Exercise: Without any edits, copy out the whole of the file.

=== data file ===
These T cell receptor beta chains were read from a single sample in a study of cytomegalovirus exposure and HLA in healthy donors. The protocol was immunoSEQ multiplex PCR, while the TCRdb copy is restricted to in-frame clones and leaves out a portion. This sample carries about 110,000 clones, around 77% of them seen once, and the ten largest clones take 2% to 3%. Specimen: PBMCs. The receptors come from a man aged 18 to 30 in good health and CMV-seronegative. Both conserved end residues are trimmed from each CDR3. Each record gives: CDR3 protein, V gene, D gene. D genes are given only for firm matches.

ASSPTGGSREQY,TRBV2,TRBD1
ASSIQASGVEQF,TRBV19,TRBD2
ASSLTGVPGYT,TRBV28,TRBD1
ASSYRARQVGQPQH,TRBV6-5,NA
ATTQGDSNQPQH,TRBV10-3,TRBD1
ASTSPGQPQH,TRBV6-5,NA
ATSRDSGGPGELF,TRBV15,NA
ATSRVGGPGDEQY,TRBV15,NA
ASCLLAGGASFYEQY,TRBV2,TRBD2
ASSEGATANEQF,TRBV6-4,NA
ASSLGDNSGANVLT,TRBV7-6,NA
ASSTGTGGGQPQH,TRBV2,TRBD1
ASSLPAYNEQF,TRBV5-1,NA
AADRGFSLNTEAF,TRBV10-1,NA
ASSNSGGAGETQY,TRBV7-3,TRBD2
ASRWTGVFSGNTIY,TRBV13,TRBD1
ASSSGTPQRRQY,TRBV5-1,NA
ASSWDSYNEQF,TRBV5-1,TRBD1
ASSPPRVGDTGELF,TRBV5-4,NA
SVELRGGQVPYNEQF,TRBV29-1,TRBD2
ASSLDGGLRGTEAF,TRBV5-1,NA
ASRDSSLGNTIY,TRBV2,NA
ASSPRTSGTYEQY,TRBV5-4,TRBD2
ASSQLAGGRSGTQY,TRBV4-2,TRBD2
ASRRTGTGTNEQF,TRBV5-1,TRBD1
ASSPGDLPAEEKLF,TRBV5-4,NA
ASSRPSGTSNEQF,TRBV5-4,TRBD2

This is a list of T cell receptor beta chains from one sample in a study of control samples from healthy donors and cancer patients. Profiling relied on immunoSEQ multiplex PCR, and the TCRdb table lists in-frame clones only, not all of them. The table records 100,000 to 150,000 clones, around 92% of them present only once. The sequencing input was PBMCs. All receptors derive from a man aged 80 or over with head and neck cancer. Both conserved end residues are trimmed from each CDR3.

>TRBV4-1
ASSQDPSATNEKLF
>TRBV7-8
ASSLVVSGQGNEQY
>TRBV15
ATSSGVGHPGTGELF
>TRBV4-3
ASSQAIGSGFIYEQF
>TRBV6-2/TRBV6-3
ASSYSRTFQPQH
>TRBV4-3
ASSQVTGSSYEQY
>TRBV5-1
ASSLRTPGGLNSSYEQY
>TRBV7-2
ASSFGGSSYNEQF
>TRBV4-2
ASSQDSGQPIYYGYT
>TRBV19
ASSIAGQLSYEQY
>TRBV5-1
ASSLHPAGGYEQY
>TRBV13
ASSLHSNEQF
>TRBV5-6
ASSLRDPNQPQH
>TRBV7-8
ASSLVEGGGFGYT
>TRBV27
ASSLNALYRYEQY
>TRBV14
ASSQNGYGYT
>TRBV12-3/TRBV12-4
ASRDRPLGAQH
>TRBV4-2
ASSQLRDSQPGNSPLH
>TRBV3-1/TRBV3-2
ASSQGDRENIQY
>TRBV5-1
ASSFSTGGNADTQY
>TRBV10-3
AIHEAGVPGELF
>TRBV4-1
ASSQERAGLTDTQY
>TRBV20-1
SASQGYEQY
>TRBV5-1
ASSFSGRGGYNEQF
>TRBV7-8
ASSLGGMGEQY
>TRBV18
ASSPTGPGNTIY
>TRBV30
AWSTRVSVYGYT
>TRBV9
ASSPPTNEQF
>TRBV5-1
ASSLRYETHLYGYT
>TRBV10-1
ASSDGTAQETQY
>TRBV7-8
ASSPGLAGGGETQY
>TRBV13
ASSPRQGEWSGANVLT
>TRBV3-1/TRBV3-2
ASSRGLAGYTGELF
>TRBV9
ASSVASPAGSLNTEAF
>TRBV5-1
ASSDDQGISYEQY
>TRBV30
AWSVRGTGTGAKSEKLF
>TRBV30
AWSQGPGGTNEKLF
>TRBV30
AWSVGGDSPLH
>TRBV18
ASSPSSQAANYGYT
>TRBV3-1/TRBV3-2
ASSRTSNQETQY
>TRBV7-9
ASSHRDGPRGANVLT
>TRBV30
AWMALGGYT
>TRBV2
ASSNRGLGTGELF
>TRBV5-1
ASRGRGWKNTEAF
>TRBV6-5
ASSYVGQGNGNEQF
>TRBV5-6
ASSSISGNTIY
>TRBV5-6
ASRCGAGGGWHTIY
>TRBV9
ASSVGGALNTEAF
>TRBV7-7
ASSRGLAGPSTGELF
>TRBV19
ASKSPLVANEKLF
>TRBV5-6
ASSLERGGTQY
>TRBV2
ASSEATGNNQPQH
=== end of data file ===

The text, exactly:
These T cell receptor beta chains were read from a single sample in a study of cytomegalovirus exposure and HLA in healthy donors. The protocol was immunoSEQ multiplex PCR, while the TCRdb copy is restricted to in-frame clones and leaves out a portion. This sample carries about 110,000 clones, around 77% of them seen once, and the ten largest clones take 2% to 3%. Specimen: PBMCs. The receptors come from a man aged 18 to 30 in good health and CMV-seronegative. Both conserved end residues are trimmed from each CDR3. Each record gives: CDR3 protein, V gene, D gene. D genes are given only for firm matches.

ASSPTGGSREQY,TRBV2,TRBD1
ASSIQASGVEQF,TRBV19,TRBD2
ASSLTGVPGYT,TRBV28,TRBD1
ASSYRARQVGQPQH,TRBV6-5,NA
ATTQGDSNQPQH,TRBV10-3,TRBD1
ASTSPGQPQH,TRBV6-5,NA
ATSRDSGGPGELF,TRBV15,NA
ATSRVGGPGDEQY,TRBV15,NA
ASCLLAGGASFYEQY,TRBV2,TRBD2
ASSEGATANEQF,TRBV6-4,NA
ASSLGDNSGANVLT,TRBV7-6,NA
ASSTGTGGGQPQH,TRBV2,TRBD1
ASSLPAYNEQF,TRBV5-1,NA
AADRGFSLNTEAF,TRBV10-1,NA
ASSNSGGAGETQY,TRBV7-3,TRBD2
ASRWTGVFSGNTIY,TRBV13,TRBD1
ASSSGTPQRRQY,TRBV5-1,NA
ASSWDSYNEQF,TRBV5-1,TRBD1
ASSPPRVGDTGELF,TRBV5-4,NA
SVELRGGQVPYNEQF,TRBV29-1,TRBD2
ASSLDGGLRGTEAF,TRBV5-1,NA
ASRDSSLGNTIY,TRBV2,NA
ASSPRTSGTYEQY,TRBV5-4,TRBD2
ASSQLAGGRSGTQY,TRBV4-2,TRBD2
ASRRTGTGTNEQF,TRBV5-1,TRBD1
ASSPGDLPAEEKLF,TRBV5-4,NA
ASSRPSGTSNEQF,TRBV5-4,TRBD2

This is a list of T cell receptor beta chains from one sample in a study of control samples from healthy donors and cancer patients. Profiling relied on immunoSEQ multiplex PCR, and the TCRdb table lists in-frame clones only, not all of them. The table records 100,000 to 150,000 clones, around 92% of them present only once. The sequencing input was PBMCs. All receptors derive from a man aged 80 or over with head and neck cancer. Both conserved end residues are trimmed from each CDR3.

>TRBV4-1
ASSQDPSATNEKLF
>TRBV7-8
ASSLVVSGQGNEQY
>TRBV15
ATSSGVGHPGTGELF
>TRBV4-3
ASSQAIGSGFIYEQF
>TRBV6-2/TRBV6-3
ASSYSRTFQPQH
>TRBV4-3
ASSQVTGSSYEQY
>TRBV5-1
ASSLRTPGGLNSSYEQY
>TRBV7-2
ASSFGGSSYNEQF
>TRBV4-2
ASSQDSGQPIYYGYT
>TRBV19
ASSIAGQLSYEQY
>TRBV5-1
ASSLHPAGGYEQY
>TRBV13
ASSLHSNEQF
>TRBV5-6
ASSLRDPNQPQH
>TRBV7-8
ASSLVEGGGFGYT
>TRBV27
ASSLNALYRYEQY
>TRBV14
ASSQNGYGYT
>TRBV12-3/TRBV12-4
ASRDRPLGAQH
>TRBV4-2
ASSQLRDSQPGNSPLH
>TRBV3-1/TRBV3-2
ASSQGDRENIQY
>TRBV5-1
ASSFSTGGNADTQY
>TRBV10-3
AIHEAGVPGELF
>TRBV4-1
ASSQERAGLTDTQY
>TRBV20-1
SASQGYEQY
>TRBV5-1
ASSFSGRGGYNEQF
>TRBV7-8
ASSLGGMGEQY
>TRBV18
ASSPTGPGNTIY
>TRBV30
AWSTRVSVYGYT
>TRBV9
ASSPPTNEQF
>TRBV5-1
ASSLRYETHLYGYT
>TRBV10-1
ASSDGTAQETQY
>TRBV7-8
ASSPGLAGGGETQY
>TRBV13
ASSPRQGEWSGANVLT
>TRBV3-1/TRBV3-2
ASSRGLAGYTGELF
>TRBV9
ASSVASPAGSLNTEAF
>TRBV5-1
ASSDDQGISYEQY
>TRBV30
AWSVRGTGTGAKSEKLF
>TRBV30
AWSQGPGGTNEKLF
>TRBV30
AWSVGGDSPLH
>TRBV18
ASSPSSQAANYGYT
>TRBV3-1/TRBV3-2
ASSRTSNQETQY
>TRBV7-9
ASSHRDGPRGANVLT
>TRBV30
AWMALGGYT
>TRBV2
ASSNRGLGTGELF
>TRBV5-1
ASRGRGWKNTEAF
>TRBV6-5
ASSYVGQGNGNEQF
>TRBV5-6
ASSSISGNTIY
>TRBV5-6
ASRCGAGGGWHTIY
>TRBV9
ASSVGGALNTEAF
>TRBV7-7
ASSRGLAGPSTGELF
>TRBV19
ASKSPLVANEKLF
>TRBV5-6
ASSLERGGTQY
>TRBV2
ASSEATGNNQPQH